Over the course of Pokémon’s first eight generations, the number of catchable monsters is nearing 1,000. And yet in that same time, the basic formula for the series’ gameplay has largely stayed the same (aside from some small tweaks or offshoots like Legends: Arceus). But after getting the chance to preview Pokémon Scarlet ahead of its official release in November, it feels like GameFreak has remixed a ton of longstanding tropes in a way that brings a new spark to its next release.
Starting off with the Paldea region (which draws inspiration from the real-world Iberian peninsula), Pokémon Scarlet and Violet expands on previous games (most notably Legends Arceus and the Wild Area in Sword and Shield) by offering a fully open-world design. This means there’s no set path when it comes to taking down gyms, which gives you much more freedom to choose where you want to go and in what order. On top of that, to help traverse the world, you get access to the game’s legendary Pokémon (either Koraidon or Miraidon, depending on which version of the game you choose) very early on, instead of having to wait until endgame to catch them like in previous titles.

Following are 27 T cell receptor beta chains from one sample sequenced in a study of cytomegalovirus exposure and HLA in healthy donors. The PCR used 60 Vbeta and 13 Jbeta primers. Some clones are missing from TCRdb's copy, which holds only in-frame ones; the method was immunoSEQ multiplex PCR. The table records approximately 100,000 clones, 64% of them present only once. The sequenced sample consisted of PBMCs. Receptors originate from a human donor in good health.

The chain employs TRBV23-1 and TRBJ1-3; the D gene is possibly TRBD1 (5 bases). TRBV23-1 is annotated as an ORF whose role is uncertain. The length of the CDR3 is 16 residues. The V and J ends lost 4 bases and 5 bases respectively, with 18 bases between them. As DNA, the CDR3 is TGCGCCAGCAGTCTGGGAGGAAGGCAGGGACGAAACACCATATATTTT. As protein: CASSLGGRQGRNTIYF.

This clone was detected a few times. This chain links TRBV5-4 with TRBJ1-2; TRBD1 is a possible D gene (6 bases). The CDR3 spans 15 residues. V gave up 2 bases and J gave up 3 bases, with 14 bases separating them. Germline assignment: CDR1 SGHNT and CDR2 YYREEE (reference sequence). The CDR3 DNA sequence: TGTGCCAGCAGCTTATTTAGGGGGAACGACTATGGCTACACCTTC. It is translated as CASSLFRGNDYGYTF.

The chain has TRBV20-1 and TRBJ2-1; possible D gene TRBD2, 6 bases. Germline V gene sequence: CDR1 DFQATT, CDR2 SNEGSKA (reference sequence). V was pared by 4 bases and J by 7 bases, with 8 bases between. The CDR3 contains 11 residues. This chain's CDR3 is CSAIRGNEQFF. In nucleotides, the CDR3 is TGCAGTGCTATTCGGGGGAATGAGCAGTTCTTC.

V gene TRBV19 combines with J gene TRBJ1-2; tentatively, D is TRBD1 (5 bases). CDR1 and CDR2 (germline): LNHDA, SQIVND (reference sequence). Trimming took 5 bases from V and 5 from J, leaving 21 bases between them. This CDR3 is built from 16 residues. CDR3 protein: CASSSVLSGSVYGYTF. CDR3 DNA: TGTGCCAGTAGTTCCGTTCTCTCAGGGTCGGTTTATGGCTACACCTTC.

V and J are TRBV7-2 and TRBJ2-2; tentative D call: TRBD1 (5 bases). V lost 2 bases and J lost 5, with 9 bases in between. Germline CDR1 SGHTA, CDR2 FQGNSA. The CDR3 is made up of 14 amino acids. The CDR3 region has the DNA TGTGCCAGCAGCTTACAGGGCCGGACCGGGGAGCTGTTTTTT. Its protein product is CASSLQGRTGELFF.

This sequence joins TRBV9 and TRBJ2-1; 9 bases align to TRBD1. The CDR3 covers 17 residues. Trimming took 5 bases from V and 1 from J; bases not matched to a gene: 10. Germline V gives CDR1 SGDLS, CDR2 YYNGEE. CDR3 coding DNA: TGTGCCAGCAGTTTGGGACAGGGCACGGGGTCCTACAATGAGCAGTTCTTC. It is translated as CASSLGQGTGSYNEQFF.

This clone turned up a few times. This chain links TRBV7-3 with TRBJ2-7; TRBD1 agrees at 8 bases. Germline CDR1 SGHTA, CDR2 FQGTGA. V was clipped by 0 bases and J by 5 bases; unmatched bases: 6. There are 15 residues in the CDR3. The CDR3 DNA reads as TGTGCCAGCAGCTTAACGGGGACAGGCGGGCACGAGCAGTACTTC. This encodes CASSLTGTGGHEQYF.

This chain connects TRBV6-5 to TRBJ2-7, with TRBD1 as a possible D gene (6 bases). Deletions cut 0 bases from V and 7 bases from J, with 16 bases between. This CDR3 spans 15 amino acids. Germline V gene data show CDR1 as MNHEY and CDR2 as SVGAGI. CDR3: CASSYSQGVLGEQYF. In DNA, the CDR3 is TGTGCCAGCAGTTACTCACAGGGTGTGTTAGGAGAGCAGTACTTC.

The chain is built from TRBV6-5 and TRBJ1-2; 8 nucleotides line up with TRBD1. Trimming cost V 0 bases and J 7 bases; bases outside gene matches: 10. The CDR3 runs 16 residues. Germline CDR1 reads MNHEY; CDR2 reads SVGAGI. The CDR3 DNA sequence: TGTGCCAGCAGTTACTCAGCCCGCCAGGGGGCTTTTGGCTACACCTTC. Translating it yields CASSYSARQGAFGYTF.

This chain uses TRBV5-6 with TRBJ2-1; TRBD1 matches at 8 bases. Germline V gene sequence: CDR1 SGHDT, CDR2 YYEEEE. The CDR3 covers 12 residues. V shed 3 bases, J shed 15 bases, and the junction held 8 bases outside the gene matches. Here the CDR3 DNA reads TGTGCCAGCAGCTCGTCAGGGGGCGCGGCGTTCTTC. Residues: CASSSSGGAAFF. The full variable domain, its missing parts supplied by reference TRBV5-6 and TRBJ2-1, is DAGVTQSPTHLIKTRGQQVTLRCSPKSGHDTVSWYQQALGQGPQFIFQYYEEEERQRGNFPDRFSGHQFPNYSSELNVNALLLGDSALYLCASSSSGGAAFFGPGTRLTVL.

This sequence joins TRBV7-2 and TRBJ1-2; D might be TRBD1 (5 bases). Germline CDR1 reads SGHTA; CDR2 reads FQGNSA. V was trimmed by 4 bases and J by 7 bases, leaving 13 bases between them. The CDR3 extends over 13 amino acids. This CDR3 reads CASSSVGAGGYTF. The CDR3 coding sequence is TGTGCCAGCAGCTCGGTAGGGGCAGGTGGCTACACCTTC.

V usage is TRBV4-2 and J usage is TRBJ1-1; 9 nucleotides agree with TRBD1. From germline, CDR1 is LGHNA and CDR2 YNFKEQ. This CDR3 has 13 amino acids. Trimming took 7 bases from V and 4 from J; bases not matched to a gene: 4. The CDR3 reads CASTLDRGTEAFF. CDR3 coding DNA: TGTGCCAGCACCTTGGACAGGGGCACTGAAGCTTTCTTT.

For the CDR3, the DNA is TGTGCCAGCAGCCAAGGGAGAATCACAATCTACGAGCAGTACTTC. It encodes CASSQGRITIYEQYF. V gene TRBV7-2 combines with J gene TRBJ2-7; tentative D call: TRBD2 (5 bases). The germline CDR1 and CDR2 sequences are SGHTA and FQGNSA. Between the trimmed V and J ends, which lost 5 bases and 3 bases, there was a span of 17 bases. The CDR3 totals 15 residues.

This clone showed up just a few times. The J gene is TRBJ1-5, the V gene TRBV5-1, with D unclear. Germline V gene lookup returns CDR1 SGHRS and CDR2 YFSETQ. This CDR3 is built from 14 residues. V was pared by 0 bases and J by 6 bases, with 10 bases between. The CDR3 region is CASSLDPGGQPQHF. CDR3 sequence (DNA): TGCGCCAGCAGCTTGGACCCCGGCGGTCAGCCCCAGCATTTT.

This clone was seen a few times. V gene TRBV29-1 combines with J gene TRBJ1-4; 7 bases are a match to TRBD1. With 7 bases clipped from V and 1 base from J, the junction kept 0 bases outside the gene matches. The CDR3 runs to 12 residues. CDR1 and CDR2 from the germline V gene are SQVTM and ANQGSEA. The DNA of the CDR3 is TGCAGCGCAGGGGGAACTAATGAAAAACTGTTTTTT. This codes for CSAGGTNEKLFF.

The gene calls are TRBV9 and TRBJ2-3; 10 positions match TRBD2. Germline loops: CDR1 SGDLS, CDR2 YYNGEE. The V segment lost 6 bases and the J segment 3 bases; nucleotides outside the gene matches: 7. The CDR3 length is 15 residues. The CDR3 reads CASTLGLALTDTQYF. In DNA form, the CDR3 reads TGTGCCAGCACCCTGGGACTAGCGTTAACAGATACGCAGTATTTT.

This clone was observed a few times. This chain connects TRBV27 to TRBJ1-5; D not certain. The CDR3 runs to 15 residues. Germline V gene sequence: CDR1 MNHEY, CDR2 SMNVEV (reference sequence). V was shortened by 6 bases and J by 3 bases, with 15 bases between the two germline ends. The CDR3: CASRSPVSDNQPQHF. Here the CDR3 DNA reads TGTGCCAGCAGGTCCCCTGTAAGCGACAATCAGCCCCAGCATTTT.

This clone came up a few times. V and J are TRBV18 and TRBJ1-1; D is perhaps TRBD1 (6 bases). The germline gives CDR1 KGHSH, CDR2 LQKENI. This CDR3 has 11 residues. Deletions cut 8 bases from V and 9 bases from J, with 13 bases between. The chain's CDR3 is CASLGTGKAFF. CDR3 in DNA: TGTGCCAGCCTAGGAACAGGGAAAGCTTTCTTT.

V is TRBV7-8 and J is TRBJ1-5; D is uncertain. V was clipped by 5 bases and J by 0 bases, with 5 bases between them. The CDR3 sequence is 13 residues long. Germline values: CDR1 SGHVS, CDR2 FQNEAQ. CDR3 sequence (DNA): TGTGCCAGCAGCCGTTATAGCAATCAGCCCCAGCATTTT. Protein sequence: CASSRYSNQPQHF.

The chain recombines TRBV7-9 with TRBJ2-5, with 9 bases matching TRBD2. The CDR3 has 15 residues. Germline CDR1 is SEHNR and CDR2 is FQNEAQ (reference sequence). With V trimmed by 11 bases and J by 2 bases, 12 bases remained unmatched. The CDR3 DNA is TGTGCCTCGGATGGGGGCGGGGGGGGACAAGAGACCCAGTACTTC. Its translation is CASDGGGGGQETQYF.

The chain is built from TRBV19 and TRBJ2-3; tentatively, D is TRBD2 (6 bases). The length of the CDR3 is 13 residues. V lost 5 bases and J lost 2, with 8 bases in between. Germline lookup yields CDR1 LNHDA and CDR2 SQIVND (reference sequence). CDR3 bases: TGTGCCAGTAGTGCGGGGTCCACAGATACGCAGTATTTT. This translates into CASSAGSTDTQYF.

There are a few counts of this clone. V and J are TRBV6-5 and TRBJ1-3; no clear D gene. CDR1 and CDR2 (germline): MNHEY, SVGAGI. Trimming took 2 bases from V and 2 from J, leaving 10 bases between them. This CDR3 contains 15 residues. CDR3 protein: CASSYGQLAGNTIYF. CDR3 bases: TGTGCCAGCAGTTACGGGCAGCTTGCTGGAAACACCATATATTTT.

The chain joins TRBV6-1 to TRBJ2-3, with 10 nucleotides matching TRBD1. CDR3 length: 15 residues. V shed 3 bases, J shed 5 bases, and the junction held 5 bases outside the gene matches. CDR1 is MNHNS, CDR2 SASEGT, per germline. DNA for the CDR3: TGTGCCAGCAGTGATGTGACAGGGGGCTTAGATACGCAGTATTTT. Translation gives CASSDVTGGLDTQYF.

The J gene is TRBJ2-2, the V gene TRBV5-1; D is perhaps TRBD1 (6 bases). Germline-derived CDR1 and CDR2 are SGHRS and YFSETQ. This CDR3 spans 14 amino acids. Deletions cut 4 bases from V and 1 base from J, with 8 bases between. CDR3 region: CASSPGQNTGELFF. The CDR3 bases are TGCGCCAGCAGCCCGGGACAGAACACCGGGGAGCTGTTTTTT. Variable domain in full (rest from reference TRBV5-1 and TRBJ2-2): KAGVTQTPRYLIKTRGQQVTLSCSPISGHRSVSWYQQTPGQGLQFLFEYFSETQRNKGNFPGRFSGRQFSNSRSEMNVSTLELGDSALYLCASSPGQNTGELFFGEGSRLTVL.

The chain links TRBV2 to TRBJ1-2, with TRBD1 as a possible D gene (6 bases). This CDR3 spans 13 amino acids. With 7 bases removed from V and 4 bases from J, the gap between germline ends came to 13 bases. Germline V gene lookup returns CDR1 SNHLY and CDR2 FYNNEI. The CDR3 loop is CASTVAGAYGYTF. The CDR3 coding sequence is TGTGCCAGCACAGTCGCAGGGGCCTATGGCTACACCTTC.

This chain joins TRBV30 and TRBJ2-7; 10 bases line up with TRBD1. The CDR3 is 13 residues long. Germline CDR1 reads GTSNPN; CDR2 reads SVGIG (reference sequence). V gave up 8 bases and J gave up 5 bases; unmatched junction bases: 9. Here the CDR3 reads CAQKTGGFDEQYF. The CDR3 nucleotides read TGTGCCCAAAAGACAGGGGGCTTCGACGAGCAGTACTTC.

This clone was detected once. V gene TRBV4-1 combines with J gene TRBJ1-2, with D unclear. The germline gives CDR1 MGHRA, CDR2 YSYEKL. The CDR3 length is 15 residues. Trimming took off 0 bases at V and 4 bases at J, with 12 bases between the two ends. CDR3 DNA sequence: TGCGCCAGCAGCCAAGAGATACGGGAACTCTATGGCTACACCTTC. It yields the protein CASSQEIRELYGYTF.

Even the gyms themselves have gotten an update, with the trials that you need to pass in order to battle Brassius (the leader of the Artazon gym) taking place around town instead in a single room or building. The impact of this is that the world of Pokémon Scarlet and Violet just feels more vibrant and lived in, which adds a new dimension to how you experience the game.
Of course, there’s much more to Pokémon than just gym battles, as riding your legendary Pokémon lets you literally run, jump and fly across the landscape. As you explore Paldea, you’ll encounter wild monsters roaming the region, which you can choose to battle or avoid as you see fit, though you’ll run into some random battles as well. There are even rare Titan Pokémon that you need to battle multiple times to best as you try to complete your Path of Legends, which is a separate story branch from your gym battles and run-ins with Team Star. And while you’re out exploring the world, if you don’t feel like directing combat yourself, you can bring out your lead Pokémon to find items or auto-battle other nearby monsters (with the fight taking place off-screen).